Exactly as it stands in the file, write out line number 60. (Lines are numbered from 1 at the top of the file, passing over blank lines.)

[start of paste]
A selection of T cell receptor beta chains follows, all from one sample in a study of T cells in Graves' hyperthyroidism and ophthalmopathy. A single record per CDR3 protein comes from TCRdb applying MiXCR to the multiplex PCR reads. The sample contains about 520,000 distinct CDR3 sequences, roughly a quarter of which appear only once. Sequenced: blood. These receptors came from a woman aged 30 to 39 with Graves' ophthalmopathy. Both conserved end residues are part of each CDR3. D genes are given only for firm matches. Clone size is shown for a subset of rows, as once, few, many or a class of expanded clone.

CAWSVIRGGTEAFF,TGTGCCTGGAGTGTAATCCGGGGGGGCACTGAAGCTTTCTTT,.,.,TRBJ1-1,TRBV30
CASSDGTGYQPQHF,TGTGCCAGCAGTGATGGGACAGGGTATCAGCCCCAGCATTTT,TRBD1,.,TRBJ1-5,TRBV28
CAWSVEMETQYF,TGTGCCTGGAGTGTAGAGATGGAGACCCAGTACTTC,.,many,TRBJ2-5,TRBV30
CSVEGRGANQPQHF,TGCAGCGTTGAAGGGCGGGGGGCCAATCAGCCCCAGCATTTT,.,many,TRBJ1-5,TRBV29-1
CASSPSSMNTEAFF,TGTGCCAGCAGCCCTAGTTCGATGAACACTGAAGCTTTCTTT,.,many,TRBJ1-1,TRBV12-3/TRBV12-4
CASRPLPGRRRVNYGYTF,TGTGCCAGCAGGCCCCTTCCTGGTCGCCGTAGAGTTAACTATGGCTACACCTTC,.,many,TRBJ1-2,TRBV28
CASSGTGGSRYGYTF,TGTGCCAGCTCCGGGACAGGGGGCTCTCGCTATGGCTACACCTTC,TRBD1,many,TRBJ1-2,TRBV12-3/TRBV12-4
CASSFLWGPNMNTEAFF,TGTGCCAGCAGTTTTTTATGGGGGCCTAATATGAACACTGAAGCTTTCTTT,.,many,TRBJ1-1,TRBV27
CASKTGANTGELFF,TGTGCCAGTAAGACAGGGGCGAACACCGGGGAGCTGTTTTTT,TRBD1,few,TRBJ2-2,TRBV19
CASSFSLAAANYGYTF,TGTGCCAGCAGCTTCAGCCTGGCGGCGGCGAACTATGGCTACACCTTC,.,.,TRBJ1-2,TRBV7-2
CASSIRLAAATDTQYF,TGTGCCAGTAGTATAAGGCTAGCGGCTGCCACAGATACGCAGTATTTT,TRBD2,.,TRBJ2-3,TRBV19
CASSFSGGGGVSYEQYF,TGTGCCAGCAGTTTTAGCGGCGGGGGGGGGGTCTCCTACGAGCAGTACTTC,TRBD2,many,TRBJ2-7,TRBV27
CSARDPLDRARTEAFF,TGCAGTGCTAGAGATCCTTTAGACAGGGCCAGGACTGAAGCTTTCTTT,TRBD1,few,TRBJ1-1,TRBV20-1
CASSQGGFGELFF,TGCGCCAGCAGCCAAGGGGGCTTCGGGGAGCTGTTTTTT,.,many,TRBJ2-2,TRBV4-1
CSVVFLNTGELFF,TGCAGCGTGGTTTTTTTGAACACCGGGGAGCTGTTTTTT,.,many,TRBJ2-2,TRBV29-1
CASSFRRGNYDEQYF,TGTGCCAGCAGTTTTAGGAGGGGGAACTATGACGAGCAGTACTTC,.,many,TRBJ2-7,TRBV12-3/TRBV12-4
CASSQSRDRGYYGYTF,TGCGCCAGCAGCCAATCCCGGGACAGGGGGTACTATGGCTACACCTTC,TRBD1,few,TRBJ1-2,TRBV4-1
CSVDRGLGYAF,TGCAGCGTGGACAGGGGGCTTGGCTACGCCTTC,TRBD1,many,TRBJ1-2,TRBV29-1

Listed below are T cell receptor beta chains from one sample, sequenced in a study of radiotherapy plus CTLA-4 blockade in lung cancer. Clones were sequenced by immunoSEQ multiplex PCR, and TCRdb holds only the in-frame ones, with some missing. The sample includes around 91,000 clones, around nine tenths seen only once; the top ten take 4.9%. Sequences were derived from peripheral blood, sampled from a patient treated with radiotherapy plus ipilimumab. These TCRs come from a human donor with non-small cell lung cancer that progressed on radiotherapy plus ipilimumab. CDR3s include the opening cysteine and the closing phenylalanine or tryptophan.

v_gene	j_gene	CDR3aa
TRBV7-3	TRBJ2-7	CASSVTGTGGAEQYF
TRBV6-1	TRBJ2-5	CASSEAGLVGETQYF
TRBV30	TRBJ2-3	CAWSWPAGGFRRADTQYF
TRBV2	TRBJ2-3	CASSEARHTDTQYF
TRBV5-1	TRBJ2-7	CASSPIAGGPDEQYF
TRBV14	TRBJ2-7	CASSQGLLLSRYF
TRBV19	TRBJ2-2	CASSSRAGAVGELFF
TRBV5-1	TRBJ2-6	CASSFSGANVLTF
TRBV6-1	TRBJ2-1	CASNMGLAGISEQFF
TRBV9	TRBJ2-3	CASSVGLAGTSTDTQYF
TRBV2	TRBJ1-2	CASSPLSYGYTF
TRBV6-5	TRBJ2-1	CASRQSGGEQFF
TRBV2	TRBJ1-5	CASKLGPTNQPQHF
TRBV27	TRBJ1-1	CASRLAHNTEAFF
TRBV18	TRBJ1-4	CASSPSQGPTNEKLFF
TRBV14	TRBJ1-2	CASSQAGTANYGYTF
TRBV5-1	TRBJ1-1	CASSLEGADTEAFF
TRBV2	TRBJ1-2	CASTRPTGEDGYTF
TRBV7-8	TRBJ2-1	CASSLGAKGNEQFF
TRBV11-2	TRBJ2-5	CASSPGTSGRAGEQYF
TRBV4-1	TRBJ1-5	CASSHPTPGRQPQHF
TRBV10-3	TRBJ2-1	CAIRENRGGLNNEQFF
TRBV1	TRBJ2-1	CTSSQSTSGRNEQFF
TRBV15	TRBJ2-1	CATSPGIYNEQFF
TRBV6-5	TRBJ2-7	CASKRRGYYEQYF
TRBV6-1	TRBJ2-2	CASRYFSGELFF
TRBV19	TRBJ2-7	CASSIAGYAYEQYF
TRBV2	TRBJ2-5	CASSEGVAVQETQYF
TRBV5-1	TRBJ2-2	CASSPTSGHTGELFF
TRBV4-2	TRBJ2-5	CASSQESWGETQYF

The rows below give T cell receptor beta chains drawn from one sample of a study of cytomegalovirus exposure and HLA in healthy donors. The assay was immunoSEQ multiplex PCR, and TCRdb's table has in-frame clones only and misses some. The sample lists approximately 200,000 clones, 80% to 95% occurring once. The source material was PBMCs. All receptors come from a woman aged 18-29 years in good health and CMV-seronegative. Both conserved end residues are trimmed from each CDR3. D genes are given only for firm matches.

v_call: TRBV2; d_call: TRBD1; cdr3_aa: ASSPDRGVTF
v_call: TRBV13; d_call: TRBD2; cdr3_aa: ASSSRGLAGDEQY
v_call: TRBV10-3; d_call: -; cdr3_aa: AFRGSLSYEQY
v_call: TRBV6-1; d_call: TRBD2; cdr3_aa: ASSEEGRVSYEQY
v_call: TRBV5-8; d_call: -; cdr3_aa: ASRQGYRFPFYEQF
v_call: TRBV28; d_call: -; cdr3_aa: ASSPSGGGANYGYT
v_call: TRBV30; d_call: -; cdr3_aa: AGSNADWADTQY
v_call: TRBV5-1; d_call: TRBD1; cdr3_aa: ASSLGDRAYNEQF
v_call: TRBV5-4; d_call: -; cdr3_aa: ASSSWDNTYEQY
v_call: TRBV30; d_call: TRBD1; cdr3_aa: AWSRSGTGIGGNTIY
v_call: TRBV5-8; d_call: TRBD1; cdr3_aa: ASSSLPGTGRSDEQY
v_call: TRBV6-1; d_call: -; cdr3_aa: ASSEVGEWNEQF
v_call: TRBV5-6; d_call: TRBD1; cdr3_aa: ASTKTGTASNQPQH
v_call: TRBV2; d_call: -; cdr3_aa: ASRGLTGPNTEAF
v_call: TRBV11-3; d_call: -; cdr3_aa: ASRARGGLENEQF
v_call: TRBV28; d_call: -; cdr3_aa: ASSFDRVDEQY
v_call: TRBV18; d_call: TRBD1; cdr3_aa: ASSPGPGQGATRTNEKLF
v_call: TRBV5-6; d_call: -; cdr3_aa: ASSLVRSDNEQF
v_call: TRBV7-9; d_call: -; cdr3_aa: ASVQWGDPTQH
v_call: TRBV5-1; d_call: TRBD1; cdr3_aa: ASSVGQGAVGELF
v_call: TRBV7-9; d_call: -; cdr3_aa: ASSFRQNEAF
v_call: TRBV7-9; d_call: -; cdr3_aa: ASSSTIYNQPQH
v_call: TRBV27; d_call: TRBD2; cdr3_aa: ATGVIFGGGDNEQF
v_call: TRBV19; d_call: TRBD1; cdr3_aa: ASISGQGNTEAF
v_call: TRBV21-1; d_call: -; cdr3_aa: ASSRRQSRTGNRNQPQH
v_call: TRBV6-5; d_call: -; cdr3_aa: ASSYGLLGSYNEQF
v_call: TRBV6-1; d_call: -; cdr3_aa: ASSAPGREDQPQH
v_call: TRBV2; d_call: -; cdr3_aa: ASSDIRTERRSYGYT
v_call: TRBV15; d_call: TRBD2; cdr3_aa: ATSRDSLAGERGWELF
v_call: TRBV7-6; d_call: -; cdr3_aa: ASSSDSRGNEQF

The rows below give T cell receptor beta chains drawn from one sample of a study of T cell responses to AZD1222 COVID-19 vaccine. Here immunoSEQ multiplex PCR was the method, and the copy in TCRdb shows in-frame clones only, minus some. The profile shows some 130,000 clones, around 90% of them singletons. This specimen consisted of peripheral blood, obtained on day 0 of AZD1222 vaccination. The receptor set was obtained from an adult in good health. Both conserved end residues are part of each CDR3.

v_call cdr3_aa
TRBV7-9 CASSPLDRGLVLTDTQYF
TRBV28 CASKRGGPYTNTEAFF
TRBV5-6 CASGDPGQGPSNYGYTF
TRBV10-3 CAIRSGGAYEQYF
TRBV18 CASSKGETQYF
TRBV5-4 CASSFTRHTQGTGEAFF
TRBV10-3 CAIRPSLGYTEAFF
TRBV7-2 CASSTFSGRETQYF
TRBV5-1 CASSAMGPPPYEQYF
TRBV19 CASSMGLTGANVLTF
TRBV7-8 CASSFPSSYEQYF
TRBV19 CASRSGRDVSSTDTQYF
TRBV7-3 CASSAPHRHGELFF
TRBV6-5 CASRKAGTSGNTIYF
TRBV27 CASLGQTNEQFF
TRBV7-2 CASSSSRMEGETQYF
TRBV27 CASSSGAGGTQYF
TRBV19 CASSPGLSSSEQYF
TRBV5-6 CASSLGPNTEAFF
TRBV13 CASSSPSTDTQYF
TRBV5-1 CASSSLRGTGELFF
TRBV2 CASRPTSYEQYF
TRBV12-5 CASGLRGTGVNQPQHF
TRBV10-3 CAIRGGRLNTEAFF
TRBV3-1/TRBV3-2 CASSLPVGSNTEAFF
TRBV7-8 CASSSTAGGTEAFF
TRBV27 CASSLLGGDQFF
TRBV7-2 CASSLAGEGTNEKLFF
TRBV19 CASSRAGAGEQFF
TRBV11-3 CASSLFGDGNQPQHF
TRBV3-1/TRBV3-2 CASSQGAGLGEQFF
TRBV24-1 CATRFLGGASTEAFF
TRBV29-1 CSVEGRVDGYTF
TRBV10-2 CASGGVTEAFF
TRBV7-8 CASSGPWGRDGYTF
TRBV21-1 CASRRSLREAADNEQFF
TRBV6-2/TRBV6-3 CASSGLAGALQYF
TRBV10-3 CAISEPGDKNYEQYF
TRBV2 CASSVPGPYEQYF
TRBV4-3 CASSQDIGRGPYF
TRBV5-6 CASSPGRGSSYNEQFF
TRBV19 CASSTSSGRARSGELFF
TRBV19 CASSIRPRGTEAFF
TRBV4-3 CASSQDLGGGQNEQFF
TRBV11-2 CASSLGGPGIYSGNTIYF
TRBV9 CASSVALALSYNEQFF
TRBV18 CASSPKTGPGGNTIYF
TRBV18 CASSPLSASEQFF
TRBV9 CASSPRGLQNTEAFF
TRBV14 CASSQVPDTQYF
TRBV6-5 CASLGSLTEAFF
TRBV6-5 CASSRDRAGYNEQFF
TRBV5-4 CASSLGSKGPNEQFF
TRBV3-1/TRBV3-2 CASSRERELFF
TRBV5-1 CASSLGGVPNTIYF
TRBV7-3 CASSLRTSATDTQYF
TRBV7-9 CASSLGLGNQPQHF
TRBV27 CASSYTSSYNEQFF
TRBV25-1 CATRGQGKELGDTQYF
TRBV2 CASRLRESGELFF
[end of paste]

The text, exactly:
v_call: TRBV5-1; d_call: TRBD1; cdr3_aa: ASSLGDRAYNEQF